The time to ask would be after a bottle or two of wine…which ps needs to happen SOON.
venison is delicious. so are bunnies. mmmmmmm…
Bwahahahaha! Was it good?
.-= Aunt BeckyÂ´s last blog ..I Just Called To Say I Love You. And By â€œI Love You,â€ I Mean That This Prenup Means I Own You. =-.
Ah fucking hell get over it. Seriously, what is the big difference between the two animals. And like you said, it is probably a good bit healthier and better for the environment. I have eaten a lot of weird shit. Speaking of Argentina, that is where I ate a llama. And other tasty critters. I have eaten dove, dear, emu, snake, ostrich, buffalo, and I will eat most other things that are unfortunate to be killed. And it tasted good didn’t it. Murderer.
.-= mepsipaxÂ´s last blog ..Shit not to do =-.
Oh and bunnies. That I raised.
.-= mepsipaxÂ´s last blog ..Shit not to do =-.
Clearly I’ll be inviting all you loose-moraled types over for Care Bear Stew.
Venison is good if cooked the right way.
My in-laws don’t like beef, so I’m always asking what I’m eating when I’m at their house and they’re serving something that looks like beef. Before I got into that habit, I unwittingly ate goat, dear, and moose.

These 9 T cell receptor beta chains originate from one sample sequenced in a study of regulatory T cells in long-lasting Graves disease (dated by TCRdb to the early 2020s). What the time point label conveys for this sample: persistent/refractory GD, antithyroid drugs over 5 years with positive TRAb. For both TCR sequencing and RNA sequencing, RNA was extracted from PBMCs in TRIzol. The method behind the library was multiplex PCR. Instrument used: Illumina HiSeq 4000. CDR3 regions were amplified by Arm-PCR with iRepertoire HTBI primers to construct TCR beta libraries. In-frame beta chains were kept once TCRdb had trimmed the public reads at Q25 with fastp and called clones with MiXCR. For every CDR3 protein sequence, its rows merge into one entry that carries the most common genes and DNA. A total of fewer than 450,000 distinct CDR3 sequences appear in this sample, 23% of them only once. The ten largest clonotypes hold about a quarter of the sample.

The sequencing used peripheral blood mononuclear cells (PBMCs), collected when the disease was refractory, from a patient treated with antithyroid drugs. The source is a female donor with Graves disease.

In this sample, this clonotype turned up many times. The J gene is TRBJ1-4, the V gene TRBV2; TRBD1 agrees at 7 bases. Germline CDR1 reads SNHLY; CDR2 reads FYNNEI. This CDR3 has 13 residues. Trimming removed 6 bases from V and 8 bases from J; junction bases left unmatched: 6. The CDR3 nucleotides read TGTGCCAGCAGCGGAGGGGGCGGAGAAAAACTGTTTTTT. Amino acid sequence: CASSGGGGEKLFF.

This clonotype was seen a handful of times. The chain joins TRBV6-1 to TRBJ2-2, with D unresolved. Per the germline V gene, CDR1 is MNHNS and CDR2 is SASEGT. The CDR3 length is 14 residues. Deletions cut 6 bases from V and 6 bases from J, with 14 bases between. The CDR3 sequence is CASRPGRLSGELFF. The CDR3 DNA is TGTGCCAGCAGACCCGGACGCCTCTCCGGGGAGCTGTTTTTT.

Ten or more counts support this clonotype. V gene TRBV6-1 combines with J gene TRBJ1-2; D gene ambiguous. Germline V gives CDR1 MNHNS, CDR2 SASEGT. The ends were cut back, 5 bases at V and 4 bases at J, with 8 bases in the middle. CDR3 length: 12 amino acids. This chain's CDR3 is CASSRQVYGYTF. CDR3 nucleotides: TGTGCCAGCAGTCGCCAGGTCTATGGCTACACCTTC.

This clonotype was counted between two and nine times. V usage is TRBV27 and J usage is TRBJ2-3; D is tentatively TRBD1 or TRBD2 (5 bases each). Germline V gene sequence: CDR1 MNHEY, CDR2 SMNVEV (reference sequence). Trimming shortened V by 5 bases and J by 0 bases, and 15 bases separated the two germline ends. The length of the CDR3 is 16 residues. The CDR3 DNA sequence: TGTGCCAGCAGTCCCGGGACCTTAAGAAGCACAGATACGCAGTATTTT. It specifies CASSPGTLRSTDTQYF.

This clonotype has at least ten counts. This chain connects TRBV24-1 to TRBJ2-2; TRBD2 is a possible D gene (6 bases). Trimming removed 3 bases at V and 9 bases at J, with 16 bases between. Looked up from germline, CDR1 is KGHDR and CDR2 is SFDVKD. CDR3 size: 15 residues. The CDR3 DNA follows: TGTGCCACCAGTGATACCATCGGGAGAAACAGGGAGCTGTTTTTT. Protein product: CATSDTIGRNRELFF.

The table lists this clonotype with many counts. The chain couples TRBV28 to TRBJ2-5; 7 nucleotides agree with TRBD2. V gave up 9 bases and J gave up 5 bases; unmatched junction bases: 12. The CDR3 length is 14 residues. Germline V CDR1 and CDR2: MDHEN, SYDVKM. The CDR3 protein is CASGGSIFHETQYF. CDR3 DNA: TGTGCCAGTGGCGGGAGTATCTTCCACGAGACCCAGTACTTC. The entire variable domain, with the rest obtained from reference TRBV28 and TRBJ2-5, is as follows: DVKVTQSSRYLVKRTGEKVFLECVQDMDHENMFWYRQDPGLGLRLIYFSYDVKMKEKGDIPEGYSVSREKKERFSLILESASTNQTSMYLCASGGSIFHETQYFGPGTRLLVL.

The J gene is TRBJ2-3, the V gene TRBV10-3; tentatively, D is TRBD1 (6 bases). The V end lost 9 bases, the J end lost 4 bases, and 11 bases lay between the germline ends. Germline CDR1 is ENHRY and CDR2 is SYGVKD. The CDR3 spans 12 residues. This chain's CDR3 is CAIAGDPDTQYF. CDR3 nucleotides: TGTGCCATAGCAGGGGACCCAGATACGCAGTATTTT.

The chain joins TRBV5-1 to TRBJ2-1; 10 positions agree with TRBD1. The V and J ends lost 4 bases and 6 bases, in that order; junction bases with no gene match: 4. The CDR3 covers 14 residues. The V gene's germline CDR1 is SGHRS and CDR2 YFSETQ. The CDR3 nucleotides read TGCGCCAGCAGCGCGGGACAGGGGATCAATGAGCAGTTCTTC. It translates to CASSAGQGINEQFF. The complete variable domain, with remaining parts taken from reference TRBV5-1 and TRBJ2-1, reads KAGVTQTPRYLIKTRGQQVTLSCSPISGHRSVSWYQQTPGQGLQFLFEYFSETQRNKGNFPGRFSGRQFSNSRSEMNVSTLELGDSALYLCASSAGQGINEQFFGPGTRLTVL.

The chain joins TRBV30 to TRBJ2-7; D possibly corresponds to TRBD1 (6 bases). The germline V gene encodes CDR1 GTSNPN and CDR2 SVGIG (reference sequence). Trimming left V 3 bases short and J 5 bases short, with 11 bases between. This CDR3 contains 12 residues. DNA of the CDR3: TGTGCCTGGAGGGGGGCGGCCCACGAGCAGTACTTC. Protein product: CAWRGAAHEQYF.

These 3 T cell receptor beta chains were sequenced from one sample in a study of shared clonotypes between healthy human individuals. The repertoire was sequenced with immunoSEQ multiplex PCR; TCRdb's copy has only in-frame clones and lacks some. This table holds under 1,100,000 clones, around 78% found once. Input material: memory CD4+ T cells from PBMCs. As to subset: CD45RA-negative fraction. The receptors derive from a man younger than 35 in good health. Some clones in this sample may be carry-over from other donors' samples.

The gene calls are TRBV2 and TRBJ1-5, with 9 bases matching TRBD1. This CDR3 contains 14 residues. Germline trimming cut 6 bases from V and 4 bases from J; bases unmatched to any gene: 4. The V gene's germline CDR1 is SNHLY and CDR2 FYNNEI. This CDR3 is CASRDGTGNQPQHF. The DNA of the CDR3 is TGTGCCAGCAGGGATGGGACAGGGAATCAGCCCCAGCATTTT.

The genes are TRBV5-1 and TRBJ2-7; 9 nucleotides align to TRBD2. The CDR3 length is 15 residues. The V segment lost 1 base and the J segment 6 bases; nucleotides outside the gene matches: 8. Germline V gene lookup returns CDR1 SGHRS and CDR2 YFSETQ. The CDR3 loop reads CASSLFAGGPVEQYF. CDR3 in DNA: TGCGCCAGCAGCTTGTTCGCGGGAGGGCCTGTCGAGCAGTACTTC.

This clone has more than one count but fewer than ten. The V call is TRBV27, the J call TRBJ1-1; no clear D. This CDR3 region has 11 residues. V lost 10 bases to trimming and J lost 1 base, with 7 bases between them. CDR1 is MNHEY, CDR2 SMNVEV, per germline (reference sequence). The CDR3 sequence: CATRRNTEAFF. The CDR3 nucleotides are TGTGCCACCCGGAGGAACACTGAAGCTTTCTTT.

.-= Badass GeekÂ´s last blog ..In Which I Make A Memory =-.
Moose. Huh. I didn’t know people even ate that! Clearly I need to get out more…and pack my own lunch.
Holy crap, that mepsipax person ate EMU! That’s almost like saying you ate dinosaur. I have never eaten venison, but don’t think I would mind trying it. Especially if it’s oozing in tasty marinade and speared on a kabob. How festive is a kabob? You’re like a pioneer,except that lots of people eat it already and you don’t wear a bonnet or travel in a covered wagon.
.-= KellyÂ´s last blog ..The Stroke =-.
You can just go ahead and call him Dick. He seems to like it.
I feel like a pioneer…except I hate the cold and I couldn’t darn a sock if my life depended on it.
A few years ago, my sister told me this long, intense story about driving home on a winter night and seeing a deer in the road that had already been hit by a car. She got out of her car and tried to help it, going so far as to call her boyfriend, whose father is a large-animal vet, for help. Despite their best efforts, the deer died. My sister spoke of looking in this creature’s eyes, and of feeling so helpless, and yet, honored to have been there to provide some measure of comfort at the end. Her boyfriend, after waiting a few respectful minutes, asked if she was OK with the idea of taking the deer home. To eat. The end of the story? “And it was really, really good.”
.-= FallingÂ´s last blog ..For People Without Kids, There’s a Joke at the End =-.